Meek Mells X Katye


College students with eclectic taste in all things good.



Monday, February 4th marked the start of the most important and exciting week of the year. FASHION WEEK. 2019 just might hold the title for most interesting fashion week schedule yet. In past years, NYFW and NYFW Men’s were very clearly separated into two different weeks. This year, both womenswear and menswear will be debuted from February 4th until Thursday, February 14th. Prepare for overlapping runways and even co-ed shows—Tom Ford’s Wednesday show featured both female and male models. Victoria Beckham, Escada, and other names we normally see announced they will not hold any formal shows this NYFW. Rodarte’s collection premiered in Los Angeles the 5th, unofficially starting NYFW for womenswear. But no need to stress— designer’s Fall/Winter 2019 collections are looking promising so far! Below, you’ll find a thorough runway report of all major designers’s shows (focused on womenswear, of course). Make sure to check back in for updates as the week progresses. Get ready for an electrifying and inspiring week…and prepare your closet in these months ahead of the upcoming trends!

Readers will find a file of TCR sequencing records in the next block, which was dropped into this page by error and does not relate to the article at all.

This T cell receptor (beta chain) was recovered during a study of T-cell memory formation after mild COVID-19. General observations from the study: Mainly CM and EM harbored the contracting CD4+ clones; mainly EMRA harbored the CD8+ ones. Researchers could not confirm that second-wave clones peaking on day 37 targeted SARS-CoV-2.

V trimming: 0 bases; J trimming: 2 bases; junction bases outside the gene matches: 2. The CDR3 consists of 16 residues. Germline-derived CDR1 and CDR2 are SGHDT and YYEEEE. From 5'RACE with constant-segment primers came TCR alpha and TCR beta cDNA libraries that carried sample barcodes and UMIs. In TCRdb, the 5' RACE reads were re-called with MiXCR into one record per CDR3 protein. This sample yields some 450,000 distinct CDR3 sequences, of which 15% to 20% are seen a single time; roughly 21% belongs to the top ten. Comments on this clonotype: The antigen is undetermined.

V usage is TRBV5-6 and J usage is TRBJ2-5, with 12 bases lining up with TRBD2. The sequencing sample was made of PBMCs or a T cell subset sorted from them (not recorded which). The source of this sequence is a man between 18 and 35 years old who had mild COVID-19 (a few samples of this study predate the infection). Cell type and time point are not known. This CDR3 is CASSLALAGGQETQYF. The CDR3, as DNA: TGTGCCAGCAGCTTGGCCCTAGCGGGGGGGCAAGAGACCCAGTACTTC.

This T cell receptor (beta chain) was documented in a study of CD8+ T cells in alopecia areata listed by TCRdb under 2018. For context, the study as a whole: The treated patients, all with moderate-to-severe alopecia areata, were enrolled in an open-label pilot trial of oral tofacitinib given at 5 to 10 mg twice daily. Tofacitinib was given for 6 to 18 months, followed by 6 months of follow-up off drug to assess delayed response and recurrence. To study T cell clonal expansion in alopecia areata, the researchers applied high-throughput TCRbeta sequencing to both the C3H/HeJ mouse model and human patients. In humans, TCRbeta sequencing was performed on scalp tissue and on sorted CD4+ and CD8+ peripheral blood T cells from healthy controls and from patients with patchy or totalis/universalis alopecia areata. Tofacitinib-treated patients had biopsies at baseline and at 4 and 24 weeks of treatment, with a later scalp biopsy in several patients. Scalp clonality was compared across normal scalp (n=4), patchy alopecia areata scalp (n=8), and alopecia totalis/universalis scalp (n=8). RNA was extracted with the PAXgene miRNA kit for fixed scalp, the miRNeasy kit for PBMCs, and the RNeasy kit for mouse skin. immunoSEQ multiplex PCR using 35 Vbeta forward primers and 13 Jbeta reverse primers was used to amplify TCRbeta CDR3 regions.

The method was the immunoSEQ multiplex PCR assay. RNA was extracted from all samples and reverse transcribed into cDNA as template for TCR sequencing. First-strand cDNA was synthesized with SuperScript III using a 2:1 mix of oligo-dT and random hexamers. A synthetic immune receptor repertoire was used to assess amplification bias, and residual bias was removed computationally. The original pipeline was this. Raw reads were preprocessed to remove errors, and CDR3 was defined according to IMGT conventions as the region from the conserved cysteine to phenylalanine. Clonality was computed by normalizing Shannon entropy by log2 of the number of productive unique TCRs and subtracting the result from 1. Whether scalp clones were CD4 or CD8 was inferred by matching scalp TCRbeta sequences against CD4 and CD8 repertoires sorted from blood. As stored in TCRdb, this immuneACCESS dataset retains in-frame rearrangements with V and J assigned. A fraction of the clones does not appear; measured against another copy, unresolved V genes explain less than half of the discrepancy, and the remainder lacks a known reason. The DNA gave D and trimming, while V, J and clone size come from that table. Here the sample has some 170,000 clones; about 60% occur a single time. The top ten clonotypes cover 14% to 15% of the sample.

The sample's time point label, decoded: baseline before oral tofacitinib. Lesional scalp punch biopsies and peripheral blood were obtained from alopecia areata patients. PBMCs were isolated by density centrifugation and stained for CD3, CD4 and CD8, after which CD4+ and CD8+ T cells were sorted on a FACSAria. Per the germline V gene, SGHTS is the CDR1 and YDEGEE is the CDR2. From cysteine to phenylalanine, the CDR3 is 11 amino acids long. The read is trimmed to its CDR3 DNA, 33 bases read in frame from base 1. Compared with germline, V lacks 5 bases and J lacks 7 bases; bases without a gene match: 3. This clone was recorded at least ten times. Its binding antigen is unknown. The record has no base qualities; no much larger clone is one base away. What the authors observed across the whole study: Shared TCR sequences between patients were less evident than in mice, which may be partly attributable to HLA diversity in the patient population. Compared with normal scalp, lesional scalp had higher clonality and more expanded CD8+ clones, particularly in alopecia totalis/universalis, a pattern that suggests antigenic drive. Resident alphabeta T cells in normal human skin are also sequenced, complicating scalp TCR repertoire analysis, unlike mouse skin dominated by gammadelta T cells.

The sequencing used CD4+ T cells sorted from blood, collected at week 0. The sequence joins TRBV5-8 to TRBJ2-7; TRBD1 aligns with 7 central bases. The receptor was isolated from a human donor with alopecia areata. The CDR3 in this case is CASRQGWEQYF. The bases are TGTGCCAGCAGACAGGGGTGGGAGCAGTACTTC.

Kate & RCK


Masters in actualizing theatrical fashion fantasy, Kate and Laura Mulleavy’s February 5th show proved to be no different in this aspect. After the unfortunate weather during their latest show that took place in a Graveyard, Rodarte took precautions, revealing their work in a heavenly flower-filled and sun-lit greenhouse in Los Angeles. The designs were of equal frivolity. The colors were bold, the silhouettes theatrical, the designs playful, and the models lavishly accessorized. Puff shoulders and ruffles were exaggerated and perfectly cinched by belts and sashes that illustrated ruche was not limited. The designers clearly sought inspiration from the extravagance of 1930s-1970s costumes. Combined with bows and butterflies and neon tights, Rodarte created a fantastical childlike illusion that might have triumphed as NYFW’s most galvanizing exhibition. Butterfly hats off to the Mulleavy’s. Talk about a tough act to follow!